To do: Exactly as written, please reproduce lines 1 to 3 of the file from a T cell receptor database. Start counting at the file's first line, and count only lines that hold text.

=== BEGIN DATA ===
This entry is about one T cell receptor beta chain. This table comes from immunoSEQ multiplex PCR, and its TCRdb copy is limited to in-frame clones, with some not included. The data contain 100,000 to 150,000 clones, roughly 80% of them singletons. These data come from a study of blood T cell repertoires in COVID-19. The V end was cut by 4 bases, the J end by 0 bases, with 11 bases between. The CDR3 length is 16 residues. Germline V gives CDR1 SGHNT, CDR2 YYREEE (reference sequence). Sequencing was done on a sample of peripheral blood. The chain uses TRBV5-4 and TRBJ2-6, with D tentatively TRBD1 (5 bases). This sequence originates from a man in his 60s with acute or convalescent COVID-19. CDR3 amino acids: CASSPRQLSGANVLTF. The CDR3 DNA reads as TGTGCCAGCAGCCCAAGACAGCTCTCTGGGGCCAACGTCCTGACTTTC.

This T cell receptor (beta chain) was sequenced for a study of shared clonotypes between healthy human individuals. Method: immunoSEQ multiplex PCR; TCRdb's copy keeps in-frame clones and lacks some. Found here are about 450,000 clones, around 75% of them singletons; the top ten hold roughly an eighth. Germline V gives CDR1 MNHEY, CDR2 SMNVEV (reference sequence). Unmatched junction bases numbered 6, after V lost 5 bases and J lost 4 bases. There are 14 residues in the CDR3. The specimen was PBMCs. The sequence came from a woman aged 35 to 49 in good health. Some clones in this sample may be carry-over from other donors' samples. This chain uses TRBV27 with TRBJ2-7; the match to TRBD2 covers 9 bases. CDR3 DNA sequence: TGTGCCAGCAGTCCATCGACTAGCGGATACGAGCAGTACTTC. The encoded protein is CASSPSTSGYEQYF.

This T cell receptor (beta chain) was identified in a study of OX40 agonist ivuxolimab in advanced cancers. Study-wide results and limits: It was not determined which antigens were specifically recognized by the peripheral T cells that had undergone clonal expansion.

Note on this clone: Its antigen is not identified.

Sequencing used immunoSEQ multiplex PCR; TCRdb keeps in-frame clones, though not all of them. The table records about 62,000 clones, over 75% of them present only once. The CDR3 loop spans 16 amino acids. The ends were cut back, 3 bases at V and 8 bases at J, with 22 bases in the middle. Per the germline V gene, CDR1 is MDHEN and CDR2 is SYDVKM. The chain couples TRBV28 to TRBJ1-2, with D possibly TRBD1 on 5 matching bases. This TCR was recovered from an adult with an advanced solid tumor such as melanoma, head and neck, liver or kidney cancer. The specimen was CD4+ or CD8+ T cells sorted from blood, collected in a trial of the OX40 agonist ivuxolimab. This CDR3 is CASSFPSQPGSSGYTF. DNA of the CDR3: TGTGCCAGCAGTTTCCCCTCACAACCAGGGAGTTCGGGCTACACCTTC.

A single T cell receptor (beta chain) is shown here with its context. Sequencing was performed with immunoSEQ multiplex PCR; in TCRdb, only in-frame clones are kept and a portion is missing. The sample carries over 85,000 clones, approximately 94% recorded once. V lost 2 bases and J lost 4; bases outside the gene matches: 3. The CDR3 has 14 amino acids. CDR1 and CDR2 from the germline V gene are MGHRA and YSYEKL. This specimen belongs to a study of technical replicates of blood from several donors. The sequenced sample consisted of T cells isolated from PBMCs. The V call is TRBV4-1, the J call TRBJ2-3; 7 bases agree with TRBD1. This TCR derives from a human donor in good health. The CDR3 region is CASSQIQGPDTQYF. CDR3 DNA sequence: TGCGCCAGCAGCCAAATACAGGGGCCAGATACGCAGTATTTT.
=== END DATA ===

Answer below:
This entry is about one T cell receptor beta chain. This table comes from immunoSEQ multiplex PCR, and its TCRdb copy is limited to in-frame clones, with some not included. The data contain 100,000 to 150,000 clones, roughly 80% of them singletons. These data come from a study of blood T cell repertoires in COVID-19. The V end was cut by 4 bases, the J end by 0 bases, with 11 bases between. The CDR3 length is 16 residues. Germline V gives CDR1 SGHNT, CDR2 YYREEE (reference sequence). Sequencing was done on a sample of peripheral blood. The chain uses TRBV5-4 and TRBJ2-6, with D tentatively TRBD1 (5 bases). This sequence originates from a man in his 60s with acute or convalescent COVID-19. CDR3 amino acids: CASSPRQLSGANVLTF. The CDR3 DNA reads as TGTGCCAGCAGCCCAAGACAGCTCTCTGGGGCCAACGTCCTGACTTTC.

This T cell receptor (beta chain) was sequenced for a study of shared clonotypes between healthy human individuals. Method: immunoSEQ multiplex PCR; TCRdb's copy keeps in-frame clones and lacks some. Found here are about 450,000 clones, around 75% of them singletons; the top ten hold roughly an eighth. Germline V gives CDR1 MNHEY, CDR2 SMNVEV (reference sequence). Unmatched junction bases numbered 6, after V lost 5 bases and J lost 4 bases. There are 14 residues in the CDR3. The specimen was PBMCs. The sequence came from a woman aged 35 to 49 in good health. Some clones in this sample may be carry-over from other donors' samples. This chain uses TRBV27 with TRBJ2-7; the match to TRBD2 covers 9 bases. CDR3 DNA sequence: TGTGCCAGCAGTCCATCGACTAGCGGATACGAGCAGTACTTC. The encoded protein is CASSPSTSGYEQYF.

This T cell receptor (beta chain) was identified in a study of OX40 agonist ivuxolimab in advanced cancers. Study-wide results and limits: It was not determined which antigens were specifically recognized by the peripheral T cells that had undergone clonal expansion.